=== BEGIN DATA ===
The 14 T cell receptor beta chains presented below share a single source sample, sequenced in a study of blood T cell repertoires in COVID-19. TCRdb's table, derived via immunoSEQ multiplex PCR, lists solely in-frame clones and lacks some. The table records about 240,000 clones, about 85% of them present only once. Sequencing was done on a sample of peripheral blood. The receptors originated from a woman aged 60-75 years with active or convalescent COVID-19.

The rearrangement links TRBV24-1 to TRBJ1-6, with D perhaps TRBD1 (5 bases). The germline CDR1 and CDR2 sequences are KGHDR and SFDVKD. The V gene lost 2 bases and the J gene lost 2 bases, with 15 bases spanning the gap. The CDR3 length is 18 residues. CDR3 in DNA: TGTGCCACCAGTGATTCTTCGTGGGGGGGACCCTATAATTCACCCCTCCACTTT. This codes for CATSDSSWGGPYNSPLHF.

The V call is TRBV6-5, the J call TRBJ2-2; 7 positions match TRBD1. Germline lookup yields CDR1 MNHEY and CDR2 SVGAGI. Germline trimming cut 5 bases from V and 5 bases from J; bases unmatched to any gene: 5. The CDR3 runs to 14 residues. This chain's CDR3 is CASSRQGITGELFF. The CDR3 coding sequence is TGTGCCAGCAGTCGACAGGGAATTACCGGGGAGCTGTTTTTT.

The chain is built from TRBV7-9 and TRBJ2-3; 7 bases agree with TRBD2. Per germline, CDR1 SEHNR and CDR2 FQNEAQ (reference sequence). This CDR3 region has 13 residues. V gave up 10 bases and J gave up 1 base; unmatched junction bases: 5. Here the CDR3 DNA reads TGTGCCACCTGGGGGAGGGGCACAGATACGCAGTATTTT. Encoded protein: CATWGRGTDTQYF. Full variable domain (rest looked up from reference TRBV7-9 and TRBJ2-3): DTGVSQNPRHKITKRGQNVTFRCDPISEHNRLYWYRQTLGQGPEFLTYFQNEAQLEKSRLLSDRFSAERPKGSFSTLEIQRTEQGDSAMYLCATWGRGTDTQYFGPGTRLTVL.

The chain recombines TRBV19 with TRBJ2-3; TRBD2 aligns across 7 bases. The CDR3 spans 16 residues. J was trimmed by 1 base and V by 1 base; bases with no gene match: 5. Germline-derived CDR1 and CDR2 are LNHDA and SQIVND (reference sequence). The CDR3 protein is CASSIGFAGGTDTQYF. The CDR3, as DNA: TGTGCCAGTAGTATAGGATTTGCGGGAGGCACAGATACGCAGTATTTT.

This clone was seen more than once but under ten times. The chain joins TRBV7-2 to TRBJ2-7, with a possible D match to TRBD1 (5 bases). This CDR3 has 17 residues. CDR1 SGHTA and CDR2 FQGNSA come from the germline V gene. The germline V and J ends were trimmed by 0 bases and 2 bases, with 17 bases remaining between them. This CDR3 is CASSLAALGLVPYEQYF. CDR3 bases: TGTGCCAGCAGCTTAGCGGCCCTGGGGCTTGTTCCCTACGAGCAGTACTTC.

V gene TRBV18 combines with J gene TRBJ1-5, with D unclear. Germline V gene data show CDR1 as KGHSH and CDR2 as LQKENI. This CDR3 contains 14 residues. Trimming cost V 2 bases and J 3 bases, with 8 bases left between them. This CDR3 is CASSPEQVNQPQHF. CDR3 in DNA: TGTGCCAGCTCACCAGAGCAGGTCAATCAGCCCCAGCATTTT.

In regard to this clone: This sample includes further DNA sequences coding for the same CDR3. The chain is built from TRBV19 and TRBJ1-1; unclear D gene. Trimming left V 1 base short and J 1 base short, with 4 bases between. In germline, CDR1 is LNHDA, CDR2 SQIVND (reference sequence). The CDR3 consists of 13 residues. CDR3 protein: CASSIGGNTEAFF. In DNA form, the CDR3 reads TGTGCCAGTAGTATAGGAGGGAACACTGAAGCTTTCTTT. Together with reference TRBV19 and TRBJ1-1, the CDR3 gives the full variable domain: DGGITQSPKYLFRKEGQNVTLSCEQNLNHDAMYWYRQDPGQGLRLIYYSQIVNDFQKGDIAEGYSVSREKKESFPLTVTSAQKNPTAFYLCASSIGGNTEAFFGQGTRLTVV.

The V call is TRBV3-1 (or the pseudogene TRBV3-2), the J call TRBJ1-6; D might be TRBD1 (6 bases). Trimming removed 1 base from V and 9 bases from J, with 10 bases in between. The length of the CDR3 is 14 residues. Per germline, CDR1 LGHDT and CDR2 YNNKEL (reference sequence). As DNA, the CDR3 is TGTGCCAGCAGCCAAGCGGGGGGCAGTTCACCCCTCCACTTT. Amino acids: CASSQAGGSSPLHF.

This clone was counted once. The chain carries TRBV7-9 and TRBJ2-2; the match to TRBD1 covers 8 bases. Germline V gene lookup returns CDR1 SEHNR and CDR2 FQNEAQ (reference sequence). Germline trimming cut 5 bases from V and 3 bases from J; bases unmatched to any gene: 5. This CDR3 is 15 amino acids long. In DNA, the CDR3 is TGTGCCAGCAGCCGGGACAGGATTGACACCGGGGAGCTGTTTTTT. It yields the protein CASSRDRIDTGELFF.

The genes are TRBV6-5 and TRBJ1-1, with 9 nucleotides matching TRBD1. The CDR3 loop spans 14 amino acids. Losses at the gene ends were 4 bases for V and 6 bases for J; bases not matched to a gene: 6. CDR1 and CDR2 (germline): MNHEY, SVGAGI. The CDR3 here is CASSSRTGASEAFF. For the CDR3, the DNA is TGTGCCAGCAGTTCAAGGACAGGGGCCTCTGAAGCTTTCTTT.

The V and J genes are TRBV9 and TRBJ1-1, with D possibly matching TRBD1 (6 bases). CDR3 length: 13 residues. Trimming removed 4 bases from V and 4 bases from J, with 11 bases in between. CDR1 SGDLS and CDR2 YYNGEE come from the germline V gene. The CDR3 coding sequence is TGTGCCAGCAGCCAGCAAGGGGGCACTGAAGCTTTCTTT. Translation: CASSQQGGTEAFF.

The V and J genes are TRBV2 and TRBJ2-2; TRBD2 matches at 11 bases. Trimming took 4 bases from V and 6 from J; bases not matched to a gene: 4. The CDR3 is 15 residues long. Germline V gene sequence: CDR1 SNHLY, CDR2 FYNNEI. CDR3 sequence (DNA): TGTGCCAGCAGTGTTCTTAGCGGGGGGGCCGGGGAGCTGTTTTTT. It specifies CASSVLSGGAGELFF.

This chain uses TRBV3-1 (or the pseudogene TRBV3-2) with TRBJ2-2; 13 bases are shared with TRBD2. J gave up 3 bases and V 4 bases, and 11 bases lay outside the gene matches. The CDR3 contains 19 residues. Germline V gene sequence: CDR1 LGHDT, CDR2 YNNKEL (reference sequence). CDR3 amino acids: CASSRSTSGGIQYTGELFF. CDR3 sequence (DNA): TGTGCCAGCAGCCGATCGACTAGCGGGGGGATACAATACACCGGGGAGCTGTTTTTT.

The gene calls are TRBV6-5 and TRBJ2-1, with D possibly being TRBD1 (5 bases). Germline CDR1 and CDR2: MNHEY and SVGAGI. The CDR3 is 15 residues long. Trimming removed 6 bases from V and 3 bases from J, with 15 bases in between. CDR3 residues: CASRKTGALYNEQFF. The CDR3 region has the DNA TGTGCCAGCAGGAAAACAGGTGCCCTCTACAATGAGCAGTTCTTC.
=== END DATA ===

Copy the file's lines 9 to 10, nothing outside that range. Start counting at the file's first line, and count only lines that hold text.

The V call is TRBV3-1 (or the pseudogene TRBV3-2), the J call TRBJ1-6; D might be TRBD1 (6 bases). Trimming removed 1 base from V and 9 bases from J, with 10 bases in between. The length of the CDR3 is 14 residues. Per germline, CDR1 LGHDT and CDR2 YNNKEL (reference sequence). As DNA, the CDR3 is TGTGCCAGCAGCCAAGCGGGGGGCAGTTCACCCCTCCACTTT. Amino acids: CASSQAGGSSPLHF.

This clone was counted once. The chain carries TRBV7-9 and TRBJ2-2; the match to TRBD1 covers 8 bases. Germline V gene lookup returns CDR1 SEHNR and CDR2 FQNEAQ (reference sequence). Germline trimming cut 5 bases from V and 3 bases from J; bases unmatched to any gene: 5. This CDR3 is 15 amino acids long. In DNA, the CDR3 is TGTGCCAGCAGCCGGGACAGGATTGACACCGGGGAGCTGTTTTTT. It yields the protein CASSRDRIDTGELFF.